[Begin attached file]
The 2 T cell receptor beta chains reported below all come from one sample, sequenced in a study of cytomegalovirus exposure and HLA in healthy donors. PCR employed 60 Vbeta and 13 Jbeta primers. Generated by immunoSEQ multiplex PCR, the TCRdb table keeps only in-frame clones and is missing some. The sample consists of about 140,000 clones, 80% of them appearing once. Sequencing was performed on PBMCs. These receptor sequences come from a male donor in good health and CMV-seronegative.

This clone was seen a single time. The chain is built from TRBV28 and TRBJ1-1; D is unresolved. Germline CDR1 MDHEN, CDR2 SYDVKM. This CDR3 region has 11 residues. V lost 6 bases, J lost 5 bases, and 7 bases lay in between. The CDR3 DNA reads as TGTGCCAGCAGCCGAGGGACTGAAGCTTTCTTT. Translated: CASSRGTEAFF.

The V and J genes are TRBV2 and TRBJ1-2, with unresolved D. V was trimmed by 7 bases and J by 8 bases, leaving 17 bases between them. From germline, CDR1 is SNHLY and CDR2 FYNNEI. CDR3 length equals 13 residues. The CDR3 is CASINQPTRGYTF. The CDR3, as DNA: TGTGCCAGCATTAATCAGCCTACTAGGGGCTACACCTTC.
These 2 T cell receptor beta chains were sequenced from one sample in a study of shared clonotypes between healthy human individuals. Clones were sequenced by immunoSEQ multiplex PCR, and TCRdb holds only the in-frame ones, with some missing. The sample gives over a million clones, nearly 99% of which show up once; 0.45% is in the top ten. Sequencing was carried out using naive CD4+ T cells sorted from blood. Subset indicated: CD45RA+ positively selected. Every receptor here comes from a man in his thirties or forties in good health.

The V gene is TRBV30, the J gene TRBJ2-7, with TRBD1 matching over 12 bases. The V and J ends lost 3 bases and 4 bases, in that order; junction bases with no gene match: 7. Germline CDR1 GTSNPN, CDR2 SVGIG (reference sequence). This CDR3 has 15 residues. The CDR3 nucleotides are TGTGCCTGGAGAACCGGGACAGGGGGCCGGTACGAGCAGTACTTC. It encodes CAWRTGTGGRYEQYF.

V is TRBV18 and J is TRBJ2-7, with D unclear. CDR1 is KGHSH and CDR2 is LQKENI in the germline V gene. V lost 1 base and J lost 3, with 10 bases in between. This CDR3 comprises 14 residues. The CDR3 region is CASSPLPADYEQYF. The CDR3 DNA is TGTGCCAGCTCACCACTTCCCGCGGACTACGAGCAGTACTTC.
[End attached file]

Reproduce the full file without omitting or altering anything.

The 2 T cell receptor beta chains reported below all come from one sample, sequenced in a study of cytomegalovirus exposure and HLA in healthy donors. PCR employed 60 Vbeta and 13 Jbeta primers. Generated by immunoSEQ multiplex PCR, the TCRdb table keeps only in-frame clones and is missing some. The sample consists of about 140,000 clones, 80% of them appearing once. Sequencing was performed on PBMCs. These receptor sequences come from a male donor in good health and CMV-seronegative.

This clone was seen a single time. The chain is built from TRBV28 and TRBJ1-1; D is unresolved. Germline CDR1 MDHEN, CDR2 SYDVKM. This CDR3 region has 11 residues. V lost 6 bases, J lost 5 bases, and 7 bases lay in between. The CDR3 DNA reads as TGTGCCAGCAGCCGAGGGACTGAAGCTTTCTTT. Translated: CASSRGTEAFF.

The V and J genes are TRBV2 and TRBJ1-2, with unresolved D. V was trimmed by 7 bases and J by 8 bases, leaving 17 bases between them. From germline, CDR1 is SNHLY and CDR2 FYNNEI. CDR3 length equals 13 residues. The CDR3 is CASINQPTRGYTF. The CDR3, as DNA: TGTGCCAGCATTAATCAGCCTACTAGGGGCTACACCTTC.
These 2 T cell receptor beta chains were sequenced from one sample in a study of shared clonotypes between healthy human individuals. Clones were sequenced by immunoSEQ multiplex PCR, and TCRdb holds only the in-frame ones, with some missing. The sample gives over a million clones, nearly 99% of which show up once; 0.45% is in the top ten. Sequencing was carried out using naive CD4+ T cells sorted from blood. Subset indicated: CD45RA+ positively selected. Every receptor here comes from a man in his thirties or forties in good health.

The V gene is TRBV30, the J gene TRBJ2-7, with TRBD1 matching over 12 bases. The V and J ends lost 3 bases and 4 bases, in that order; junction bases with no gene match: 7. Germline CDR1 GTSNPN, CDR2 SVGIG (reference sequence). This CDR3 has 15 residues. The CDR3 nucleotides are TGTGCCTGGAGAACCGGGACAGGGGGCCGGTACGAGCAGTACTTC. It encodes CAWRTGTGGRYEQYF.

V is TRBV18 and J is TRBJ2-7, with D unclear. CDR1 is KGHSH and CDR2 is LQKENI in the germline V gene. V lost 1 base and J lost 3, with 10 bases in between. This CDR3 comprises 14 residues. The CDR3 region is CASSPLPADYEQYF. The CDR3 DNA is TGTGCCAGCTCACCACTTCCCGCGGACTACGAGCAGTACTTC.